When she’s not travelling, Queen of Comedy Chris Ryan calls Canberra home. Born in Sydney to an agricultural economist dad and Renaissance woman mum, she lived in India where she went to an international school saying that she developed a strange accent. From an early age, she knew that she wanted to pursue a career in comedy. She has earned spots on Sydney Comedy Festival Showcase tours to Queensland and NSW, the Canberra Comedy Festival Gala, TEDxCanberra, Floriade Nightfest, the Fearless Comedy Gala and CanBRA Comedy Gala in 2018. She has performed in sold out shows at the Canberra Comedy Festival and at The Melbourne International Comedy Festival.
The Street talks to Chris before the debut of Bogus, her new show in the Canberra Comedy Festival at the Street Theatre.
Well, you have described me as a “Queen”, so comedy is the only option. How else can I live with being a privileged, white woman whose authority and wealth comes from being born into the right family? Plus, I never became an Olympic gymnast or made enough pop songs to sit back and watch that sweet coin roll in from my own perfume line.
WHERE DO YOUR STORIES COME FROM?
I keep my stories inside a vault on the ocean floor off the coast of Tierra del Fuego. Often, I forget the combination to unlock the vault and I can rarely hold my breath long enough to go and retrieve one. The stories materialise in the vault after I have dinner with my parents, or try to make friends with a woman my age or a mate ruins lunch telling me about a story from Four Corners.
TELL US ABOUT YOUR SHOW BOGUS THAT IS COMING TO THE STREET THEATRE FOR THE CANBERRA COMEDY FESTIVAL? WHAT CAN AUDIENCES EXPECT?
Firstly, people’s expectations are one of the main reasons everyone is so miserable and feel like failures. I will be asking the big questions like: Why don’t flies follow you from inside to outside? How can we expect politicians to be good people? and would my partner be happier if I were a lithe, hippy gardener called Astrid?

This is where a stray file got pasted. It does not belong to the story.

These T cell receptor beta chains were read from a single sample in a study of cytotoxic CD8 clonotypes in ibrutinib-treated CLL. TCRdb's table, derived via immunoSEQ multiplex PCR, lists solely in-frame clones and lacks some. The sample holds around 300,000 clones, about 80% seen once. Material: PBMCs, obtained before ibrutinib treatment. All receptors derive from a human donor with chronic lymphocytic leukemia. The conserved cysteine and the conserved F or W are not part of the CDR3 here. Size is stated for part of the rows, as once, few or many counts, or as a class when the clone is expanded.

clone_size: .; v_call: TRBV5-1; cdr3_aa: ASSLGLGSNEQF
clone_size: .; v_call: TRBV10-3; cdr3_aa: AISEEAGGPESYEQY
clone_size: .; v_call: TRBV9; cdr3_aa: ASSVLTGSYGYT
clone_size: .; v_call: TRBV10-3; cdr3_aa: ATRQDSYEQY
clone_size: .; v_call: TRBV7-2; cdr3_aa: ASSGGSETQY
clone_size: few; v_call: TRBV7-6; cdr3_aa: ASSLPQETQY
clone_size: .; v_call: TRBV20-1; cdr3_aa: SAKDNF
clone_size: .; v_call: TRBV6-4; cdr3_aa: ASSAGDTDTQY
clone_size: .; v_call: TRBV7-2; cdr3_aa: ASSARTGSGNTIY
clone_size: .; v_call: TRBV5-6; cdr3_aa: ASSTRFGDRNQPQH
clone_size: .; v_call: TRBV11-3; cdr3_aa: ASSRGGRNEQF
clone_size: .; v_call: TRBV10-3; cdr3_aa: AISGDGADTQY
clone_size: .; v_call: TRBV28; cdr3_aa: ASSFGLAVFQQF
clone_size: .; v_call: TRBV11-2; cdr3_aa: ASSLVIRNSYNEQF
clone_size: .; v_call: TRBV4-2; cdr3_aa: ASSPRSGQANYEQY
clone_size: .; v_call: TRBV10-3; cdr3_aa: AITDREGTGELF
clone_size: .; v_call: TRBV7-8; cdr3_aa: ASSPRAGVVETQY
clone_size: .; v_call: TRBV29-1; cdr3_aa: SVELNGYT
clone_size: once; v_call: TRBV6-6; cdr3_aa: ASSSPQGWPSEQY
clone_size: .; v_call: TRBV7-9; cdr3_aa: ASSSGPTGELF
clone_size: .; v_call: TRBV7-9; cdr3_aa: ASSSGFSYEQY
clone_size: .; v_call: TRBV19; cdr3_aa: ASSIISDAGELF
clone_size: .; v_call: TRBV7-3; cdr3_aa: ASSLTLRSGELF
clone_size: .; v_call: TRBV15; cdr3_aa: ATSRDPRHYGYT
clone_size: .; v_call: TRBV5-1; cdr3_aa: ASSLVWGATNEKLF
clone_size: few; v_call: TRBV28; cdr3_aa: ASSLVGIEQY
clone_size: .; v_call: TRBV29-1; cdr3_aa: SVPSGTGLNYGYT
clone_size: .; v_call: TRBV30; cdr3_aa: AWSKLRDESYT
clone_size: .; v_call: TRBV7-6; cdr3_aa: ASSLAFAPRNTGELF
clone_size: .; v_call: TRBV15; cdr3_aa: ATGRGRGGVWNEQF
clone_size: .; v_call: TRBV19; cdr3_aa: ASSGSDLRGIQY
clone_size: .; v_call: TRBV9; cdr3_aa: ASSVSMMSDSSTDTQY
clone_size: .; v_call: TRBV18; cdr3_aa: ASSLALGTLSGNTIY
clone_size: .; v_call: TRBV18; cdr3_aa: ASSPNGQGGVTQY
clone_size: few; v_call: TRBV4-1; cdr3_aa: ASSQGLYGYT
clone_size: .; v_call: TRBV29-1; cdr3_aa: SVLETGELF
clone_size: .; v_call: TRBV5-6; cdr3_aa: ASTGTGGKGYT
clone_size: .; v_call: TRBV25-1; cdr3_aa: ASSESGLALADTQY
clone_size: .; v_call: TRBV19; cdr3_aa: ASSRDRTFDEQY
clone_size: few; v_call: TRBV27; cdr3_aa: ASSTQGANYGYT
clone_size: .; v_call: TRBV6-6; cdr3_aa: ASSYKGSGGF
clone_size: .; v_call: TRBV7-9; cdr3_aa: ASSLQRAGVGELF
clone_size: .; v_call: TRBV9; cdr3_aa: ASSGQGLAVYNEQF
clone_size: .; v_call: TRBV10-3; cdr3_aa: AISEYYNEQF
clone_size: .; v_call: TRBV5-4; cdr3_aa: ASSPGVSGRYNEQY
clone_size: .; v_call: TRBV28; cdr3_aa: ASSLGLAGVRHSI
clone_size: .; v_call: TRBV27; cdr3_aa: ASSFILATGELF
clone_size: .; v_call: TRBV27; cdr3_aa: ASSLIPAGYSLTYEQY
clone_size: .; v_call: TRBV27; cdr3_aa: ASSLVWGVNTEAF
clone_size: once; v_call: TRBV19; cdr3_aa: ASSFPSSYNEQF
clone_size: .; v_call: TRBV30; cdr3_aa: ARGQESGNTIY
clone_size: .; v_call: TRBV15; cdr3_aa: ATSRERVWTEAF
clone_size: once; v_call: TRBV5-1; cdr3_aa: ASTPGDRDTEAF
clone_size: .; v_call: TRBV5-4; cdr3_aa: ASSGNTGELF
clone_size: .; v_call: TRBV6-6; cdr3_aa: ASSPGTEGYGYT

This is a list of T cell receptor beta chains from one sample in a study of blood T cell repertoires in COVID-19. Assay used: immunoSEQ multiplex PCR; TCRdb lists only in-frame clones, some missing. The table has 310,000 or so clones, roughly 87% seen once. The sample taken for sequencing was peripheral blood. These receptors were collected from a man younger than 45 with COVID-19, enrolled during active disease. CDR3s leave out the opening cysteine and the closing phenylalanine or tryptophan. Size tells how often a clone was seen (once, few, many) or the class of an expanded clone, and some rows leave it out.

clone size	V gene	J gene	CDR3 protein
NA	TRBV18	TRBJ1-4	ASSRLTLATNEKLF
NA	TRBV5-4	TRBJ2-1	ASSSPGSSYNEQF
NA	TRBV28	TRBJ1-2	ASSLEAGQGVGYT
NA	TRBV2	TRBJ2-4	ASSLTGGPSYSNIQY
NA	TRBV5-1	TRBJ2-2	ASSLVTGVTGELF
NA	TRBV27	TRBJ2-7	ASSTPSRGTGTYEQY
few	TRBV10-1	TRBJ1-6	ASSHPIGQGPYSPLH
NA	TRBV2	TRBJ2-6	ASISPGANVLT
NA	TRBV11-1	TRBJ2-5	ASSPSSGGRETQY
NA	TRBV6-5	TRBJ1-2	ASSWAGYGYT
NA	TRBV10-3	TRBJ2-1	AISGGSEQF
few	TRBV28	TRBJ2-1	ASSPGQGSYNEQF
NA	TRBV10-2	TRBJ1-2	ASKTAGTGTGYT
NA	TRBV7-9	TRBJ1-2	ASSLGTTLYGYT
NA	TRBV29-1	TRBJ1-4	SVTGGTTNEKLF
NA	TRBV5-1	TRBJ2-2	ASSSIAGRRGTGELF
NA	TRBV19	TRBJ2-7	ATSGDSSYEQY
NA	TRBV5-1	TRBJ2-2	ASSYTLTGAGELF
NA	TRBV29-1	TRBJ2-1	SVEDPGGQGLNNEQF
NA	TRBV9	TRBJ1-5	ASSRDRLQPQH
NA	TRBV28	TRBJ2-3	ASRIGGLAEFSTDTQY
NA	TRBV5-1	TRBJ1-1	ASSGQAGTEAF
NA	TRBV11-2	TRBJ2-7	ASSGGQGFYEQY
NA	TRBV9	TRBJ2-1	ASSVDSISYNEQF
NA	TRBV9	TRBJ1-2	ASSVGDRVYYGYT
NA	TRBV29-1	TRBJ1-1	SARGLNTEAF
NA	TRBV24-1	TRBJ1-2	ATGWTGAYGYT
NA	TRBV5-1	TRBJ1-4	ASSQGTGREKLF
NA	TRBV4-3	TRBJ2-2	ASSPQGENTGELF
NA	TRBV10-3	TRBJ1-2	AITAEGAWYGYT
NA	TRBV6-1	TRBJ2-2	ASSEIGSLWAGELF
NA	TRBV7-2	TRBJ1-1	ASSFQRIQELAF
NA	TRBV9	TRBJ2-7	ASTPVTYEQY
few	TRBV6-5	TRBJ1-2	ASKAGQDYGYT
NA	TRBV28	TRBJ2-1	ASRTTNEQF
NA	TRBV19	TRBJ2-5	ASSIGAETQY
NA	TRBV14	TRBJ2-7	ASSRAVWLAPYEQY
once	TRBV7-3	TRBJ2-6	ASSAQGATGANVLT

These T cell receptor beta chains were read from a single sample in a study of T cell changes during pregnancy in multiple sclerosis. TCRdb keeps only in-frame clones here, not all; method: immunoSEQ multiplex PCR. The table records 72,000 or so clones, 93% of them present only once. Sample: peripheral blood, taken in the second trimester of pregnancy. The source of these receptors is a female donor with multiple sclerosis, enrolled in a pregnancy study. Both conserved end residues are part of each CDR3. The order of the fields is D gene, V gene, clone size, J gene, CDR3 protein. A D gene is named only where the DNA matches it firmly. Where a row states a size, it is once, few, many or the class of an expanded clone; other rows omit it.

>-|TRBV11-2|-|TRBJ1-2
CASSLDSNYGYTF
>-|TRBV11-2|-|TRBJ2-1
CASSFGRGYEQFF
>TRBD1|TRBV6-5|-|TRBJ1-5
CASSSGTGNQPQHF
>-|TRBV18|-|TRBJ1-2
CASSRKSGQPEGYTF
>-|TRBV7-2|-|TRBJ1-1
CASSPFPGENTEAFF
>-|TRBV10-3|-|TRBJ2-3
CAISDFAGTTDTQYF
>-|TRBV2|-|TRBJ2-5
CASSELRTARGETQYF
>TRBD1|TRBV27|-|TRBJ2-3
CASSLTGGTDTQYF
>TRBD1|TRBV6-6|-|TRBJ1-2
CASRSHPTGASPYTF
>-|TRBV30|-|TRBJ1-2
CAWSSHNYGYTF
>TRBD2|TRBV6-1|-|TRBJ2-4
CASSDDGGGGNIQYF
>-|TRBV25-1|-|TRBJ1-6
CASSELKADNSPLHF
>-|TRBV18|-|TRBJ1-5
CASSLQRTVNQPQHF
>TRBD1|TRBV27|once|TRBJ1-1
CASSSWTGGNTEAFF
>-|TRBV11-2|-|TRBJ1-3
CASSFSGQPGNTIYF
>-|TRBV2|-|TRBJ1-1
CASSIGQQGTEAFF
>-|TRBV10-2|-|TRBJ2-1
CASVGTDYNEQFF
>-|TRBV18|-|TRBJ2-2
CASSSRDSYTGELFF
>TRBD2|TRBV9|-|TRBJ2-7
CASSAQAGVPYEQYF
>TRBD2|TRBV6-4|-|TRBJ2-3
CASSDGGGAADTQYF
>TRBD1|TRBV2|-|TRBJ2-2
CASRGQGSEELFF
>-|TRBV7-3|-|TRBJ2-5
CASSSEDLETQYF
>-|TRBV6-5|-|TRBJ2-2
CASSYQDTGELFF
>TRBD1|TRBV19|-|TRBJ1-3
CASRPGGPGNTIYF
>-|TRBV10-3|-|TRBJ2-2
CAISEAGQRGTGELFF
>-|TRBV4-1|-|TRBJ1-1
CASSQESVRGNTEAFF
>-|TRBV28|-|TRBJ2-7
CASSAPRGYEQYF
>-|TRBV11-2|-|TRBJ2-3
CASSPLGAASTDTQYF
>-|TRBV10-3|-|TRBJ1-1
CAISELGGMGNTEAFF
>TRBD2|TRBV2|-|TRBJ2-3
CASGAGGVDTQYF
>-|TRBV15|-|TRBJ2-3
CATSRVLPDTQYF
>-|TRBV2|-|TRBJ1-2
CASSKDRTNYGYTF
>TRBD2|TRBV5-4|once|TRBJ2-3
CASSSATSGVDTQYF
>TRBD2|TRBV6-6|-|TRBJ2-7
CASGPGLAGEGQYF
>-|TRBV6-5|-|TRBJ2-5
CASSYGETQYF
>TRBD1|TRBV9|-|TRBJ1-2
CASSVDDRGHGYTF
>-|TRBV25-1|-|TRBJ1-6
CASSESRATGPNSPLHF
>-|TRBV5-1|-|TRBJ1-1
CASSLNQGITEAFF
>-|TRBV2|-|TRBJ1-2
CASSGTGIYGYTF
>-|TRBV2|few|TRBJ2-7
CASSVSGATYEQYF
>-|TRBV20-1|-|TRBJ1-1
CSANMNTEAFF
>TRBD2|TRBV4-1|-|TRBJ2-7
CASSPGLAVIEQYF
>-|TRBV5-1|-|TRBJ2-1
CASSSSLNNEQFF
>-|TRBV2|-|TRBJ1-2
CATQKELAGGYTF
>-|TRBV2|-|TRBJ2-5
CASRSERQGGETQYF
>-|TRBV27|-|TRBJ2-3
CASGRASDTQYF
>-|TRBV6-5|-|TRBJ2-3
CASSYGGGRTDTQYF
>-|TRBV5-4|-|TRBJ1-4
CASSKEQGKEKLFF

HOW DO YOU TEST YOUR MATERIAL?
I test my material by telling it to anyone who will listen to me but more often, to people who will not. My family are harsh critics, but they are funny, which is good. There are plenty of open mic nights in Canberra where you can tell your new bits to a room of comedians who are staring at their own notes or who like totally different comedy to yours and a sprinkling of vaguely present civilians. It’s fraught, but necessary.
HOW DO YOU KNOW WHEN THE AUDIENCE IS NOT WITH YOU?
When they are facing in the opposite direction, ordering a Burrito. Literally. I once agreed to a corporate gig with a Burrito chain where I was expected to perform comedy in the Canberra Centre food court at lunchtime to people that had no interest in comedy, they just wanted a spicy chicken treat with jalapenos and guacamole. So did I. The speaker was so huge it was up to my shoulders but it didn’t work. So, I was standing in the food court, holding a microphone as a prop, miming jokes to ravenous, disinterested public servants.
WHAT DO YOU DO WHEN IT’S NOT WORKING?
Comedy is like sex, if it’s not working you either double down and mix it up or go to sleep wondering where you went wrong. Either way, it’s up to you, well, me (in this analogy).
HOW WOULD YOU DESCRIBE THE FACE OF COMEDY AND THE GENDER BALANCE.
Like a bitchy mate from Year 9, comedy has many faces: one might make you feel bad; one is super smart; and, one will make you laugh until you wet your pants. I can’t hold a gun to people’s heads and make them try comedy but I try to encourage everyone who is funny to give it go, especially those whose stories are largely missing from the scene (such as everyone who is not a heterosexual young, able-bodied white male).
DO YOU THINK THERE IS A STYLE OF COMEDY EMERGING OUT OF CANBERRA?
There are many styles of comedy emerging from Canberra, as it should be. There’s the burlesque-get your tits out-cabaret-mash-up; the emotionless deadpan stand and deliver; or, there’s me – a tap-dancing rat with a gold tooth, beckoning you closer, whispering “we’re all going to be alright”.
WHAT’S INSPIRING YOU CREATIVELY AT THE MOMENT?
I watched an online video of a Weaver Bird turning strips of grass into a nest without opposable thumbs. They use more than 1000 strips to make the nest, using only their beak and feet to tie knots. Plus, it’s the bloke Weaver Bird that makes the home and I’m a sucker for watching guys do work around the house for their family. This was inspiring for so many reasons, not the least of which is you can make something great yourself even if other people look at you and think “she probably can’t do that”.
WHAT ARE YOU READING AND WATCHING CURRENTLY?
I am (slowly) reading a non-fiction by social psychologists Carol Tavris and Elliot Aronson called Mistakes Were Made: (But not by Me). I cannot get my family to communally watch anything on TV because it is not 1985 anymore. We all have the ability to stream content and have no patience for less than first choice viewing. Gone are the nights when families sat around watching Happy Days, Laverne & Shirley or Family Ties – I kind of miss that.